Skip to content
Breaking News Alert Massachusetts Bill Would Allow Women to Sell Their Unborn Children

How Sam Bankman-Fried And His Crypto Empire Used Dark Money To Influence U.S. Elections

Sam Bankman-Fried getting interviewed on CNBC
Image CreditCNBC/YouTube

Sam Bankman-Fried was just one facet of an orchestrated effort among FTX executives to interfere in U.S. elections.


Following a month-long trial, former FTX CEO Sam Bankman-Fried was convicted in federal court on Thursday on seven counts related to defrauding investors of billions of dollars.

Thursday’s conviction came after it was discovered last November that FTX and Bankman-Fried’s cryptocurrency trading firm Alameda Research had notable overlaps on their balance sheets. This called into question FTX’s liquidity, prompting users to withdraw $6 billion from the company and leading to its bankruptcy. Bankman-Fried, or SBF, ultimately admitted to “funneling billions of dollars in customer funds to his own hedge fund,” which “upend[ed] the entire cryptocurrency sector.”

Federal prosecutors went on to file charges the following month.

According to CNBC, the 31-year-old was convicted on Thursday of “wire fraud and conspiracy to commit wire fraud against FTX customers and against Alameda Research lenders, conspiracy to commit securities fraud and conspiracy to commit commodities fraud against FTX investors, and conspiracy to commit money laundering.” SBF — who pled not guilty to the charges — now faces up to more than 100 years in prison.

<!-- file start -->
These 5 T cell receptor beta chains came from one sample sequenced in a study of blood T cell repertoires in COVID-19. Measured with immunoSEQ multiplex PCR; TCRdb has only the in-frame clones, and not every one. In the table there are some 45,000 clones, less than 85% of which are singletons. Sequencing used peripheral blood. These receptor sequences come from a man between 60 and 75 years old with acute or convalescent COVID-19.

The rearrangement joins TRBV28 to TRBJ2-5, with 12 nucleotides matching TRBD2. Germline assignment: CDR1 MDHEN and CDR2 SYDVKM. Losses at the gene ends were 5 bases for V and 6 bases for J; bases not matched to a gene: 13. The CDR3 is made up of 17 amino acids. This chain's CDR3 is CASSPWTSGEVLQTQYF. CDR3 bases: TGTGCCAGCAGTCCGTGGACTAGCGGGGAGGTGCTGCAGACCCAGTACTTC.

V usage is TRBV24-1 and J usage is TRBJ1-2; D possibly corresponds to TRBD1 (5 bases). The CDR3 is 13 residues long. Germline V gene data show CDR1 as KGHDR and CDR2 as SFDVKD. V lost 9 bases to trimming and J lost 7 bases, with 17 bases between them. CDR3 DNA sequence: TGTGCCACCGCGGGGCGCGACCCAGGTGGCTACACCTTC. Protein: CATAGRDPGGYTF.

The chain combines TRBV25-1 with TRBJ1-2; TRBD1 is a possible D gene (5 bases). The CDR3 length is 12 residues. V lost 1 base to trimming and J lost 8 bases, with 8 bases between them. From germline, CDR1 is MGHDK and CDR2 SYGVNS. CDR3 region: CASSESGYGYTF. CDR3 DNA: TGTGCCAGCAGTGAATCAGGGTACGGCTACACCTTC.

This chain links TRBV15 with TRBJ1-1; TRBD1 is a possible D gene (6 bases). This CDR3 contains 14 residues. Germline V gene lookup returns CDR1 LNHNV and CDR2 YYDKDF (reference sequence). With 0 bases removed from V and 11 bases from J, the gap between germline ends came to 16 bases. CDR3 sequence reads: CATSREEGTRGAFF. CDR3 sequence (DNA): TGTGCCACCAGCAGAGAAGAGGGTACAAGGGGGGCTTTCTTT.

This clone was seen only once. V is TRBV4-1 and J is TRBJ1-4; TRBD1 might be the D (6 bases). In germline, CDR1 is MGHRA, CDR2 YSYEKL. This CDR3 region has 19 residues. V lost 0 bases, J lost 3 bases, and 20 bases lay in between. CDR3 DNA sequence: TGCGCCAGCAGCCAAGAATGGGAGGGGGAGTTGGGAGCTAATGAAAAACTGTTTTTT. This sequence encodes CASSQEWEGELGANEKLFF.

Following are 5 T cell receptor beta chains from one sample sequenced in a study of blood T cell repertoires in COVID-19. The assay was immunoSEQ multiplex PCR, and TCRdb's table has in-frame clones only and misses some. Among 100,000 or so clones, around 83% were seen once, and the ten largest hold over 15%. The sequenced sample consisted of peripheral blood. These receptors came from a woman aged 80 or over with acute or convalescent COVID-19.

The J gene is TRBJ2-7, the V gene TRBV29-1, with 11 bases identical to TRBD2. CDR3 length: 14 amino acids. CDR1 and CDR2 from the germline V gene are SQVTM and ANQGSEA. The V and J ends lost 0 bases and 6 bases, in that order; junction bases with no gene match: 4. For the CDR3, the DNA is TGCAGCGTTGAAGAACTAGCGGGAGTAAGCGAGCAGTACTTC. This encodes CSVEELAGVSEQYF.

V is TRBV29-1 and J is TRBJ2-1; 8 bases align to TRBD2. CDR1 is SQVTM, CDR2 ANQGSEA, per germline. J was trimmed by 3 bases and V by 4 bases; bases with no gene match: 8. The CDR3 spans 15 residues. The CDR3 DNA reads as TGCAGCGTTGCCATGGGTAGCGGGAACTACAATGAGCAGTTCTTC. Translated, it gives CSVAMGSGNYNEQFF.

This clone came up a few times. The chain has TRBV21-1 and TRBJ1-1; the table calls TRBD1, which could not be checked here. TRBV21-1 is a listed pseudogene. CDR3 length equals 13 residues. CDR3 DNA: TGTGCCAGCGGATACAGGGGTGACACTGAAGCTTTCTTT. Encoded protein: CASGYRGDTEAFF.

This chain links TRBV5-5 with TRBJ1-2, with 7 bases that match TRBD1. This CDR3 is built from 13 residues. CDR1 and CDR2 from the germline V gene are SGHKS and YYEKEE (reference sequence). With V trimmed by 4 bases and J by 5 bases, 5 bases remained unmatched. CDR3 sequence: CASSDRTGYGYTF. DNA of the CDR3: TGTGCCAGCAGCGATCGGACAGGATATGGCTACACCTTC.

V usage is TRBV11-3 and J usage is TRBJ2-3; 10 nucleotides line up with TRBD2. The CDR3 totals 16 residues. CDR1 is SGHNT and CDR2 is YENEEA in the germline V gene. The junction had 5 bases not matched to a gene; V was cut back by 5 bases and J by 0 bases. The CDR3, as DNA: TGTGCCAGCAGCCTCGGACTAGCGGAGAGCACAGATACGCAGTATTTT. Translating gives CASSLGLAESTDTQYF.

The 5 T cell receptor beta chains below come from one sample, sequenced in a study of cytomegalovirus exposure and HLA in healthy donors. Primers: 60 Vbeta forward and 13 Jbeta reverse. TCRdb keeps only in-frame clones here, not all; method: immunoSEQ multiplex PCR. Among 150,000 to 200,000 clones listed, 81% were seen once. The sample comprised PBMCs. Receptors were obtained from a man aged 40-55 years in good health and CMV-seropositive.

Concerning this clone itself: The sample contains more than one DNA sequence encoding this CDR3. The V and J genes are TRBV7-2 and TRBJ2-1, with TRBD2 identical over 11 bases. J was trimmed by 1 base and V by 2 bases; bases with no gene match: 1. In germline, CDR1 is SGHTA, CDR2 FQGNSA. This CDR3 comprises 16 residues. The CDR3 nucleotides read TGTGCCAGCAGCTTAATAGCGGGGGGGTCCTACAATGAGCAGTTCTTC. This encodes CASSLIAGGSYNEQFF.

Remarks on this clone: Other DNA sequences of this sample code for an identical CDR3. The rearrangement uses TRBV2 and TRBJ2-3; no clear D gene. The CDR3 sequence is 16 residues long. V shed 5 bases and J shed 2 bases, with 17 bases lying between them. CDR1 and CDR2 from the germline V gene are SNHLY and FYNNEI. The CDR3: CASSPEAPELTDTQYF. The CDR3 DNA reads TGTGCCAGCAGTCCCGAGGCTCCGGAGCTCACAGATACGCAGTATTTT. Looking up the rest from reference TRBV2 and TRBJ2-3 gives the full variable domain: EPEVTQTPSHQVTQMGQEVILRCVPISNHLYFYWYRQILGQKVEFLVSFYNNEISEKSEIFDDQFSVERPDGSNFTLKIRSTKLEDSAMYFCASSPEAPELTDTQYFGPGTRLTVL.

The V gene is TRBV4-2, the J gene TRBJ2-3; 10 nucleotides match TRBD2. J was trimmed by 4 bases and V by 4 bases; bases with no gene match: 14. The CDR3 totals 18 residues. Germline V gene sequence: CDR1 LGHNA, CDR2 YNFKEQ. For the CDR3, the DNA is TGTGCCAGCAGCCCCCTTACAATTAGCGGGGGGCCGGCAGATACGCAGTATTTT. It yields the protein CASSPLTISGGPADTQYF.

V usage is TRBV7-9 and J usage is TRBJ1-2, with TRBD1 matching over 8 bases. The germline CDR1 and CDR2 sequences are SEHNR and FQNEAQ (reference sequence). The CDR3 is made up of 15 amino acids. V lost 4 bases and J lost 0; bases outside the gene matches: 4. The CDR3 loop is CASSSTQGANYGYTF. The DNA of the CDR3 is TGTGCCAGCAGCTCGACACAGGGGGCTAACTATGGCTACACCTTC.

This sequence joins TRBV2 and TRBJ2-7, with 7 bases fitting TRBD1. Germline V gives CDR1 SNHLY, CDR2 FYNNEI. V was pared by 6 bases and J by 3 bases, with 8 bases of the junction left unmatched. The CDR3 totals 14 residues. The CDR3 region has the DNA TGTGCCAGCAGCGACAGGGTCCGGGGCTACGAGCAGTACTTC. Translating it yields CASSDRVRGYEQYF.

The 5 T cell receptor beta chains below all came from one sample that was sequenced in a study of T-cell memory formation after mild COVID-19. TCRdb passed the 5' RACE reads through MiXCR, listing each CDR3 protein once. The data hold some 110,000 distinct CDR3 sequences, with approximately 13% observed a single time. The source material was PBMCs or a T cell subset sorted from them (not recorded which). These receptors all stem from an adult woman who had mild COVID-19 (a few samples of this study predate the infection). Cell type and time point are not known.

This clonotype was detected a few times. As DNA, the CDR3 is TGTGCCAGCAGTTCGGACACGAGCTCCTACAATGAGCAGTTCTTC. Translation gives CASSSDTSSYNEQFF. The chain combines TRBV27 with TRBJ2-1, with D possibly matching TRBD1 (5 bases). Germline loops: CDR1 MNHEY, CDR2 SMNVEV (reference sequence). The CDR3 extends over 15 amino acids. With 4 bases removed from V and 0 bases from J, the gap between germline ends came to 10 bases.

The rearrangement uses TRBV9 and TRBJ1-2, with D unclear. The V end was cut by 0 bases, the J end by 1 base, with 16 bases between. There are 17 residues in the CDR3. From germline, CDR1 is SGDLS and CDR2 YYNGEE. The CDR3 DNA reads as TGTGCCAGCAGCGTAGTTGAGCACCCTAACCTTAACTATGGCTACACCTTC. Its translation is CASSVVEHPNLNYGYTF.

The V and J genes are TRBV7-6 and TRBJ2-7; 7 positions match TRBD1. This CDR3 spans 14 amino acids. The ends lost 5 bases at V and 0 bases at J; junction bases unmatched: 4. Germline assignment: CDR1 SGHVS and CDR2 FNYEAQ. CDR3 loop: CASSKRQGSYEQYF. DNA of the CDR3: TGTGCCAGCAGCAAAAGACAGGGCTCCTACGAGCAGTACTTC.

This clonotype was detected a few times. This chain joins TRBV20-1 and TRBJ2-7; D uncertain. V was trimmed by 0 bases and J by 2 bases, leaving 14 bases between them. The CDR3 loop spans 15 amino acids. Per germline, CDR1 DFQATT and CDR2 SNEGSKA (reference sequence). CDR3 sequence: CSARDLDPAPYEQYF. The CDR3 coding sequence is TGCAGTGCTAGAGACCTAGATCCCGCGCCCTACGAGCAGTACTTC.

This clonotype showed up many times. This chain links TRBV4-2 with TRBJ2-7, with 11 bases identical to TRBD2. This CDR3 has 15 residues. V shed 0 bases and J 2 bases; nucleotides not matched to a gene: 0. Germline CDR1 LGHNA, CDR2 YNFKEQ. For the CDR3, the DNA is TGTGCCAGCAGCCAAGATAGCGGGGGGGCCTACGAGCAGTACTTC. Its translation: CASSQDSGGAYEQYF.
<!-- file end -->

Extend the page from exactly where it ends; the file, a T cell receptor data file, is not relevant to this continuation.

The former CEO’s time in federal court may not be finished, however. According to The New York Times, SBF is facing a potential second trial regarding a separate batch of charges that include “campaign finance violations.” A campaign finance charge against the crypto guru was originally included in federal prosecutors’ first batch of indictments but was withdrawn following a dispute over extradition rules with the Bahamas, where FTX was headquartered.

If approved, the second trial would take place sometime “early next year,” according to the Times.

Election Interference at its Worst

It didn’t take long after FTX’s implosion for reporters to discover that SBF was the second-largest individual donor to Democrats during the 2022 midterms, with the former CEO having dumped nearly $40 million into entities affiliated with Democrats throughout the cycle. But what has since come to light in the months that followed is how SBF was just one facet of an orchestrated effort among FTX executives to interfere in U.S. elections.

Throughout their investigation, federal prosecutors discovered that SBF unlawfully stole and used FTX customer funds to “make more than $100 million in political campaign contributions before the 2022 U.S. midterm elections.” Central to this scheme were two members of FTX’s “inner circle“: Nishad Singh and Ryan Salame, both of whom acted as “straw donors” to donate money on SBF’s behalf. The ultimate goal, according to a communique authored by Salame, was to “‘weed-out’ anti-crypto Democratic and Republican lawmakers.”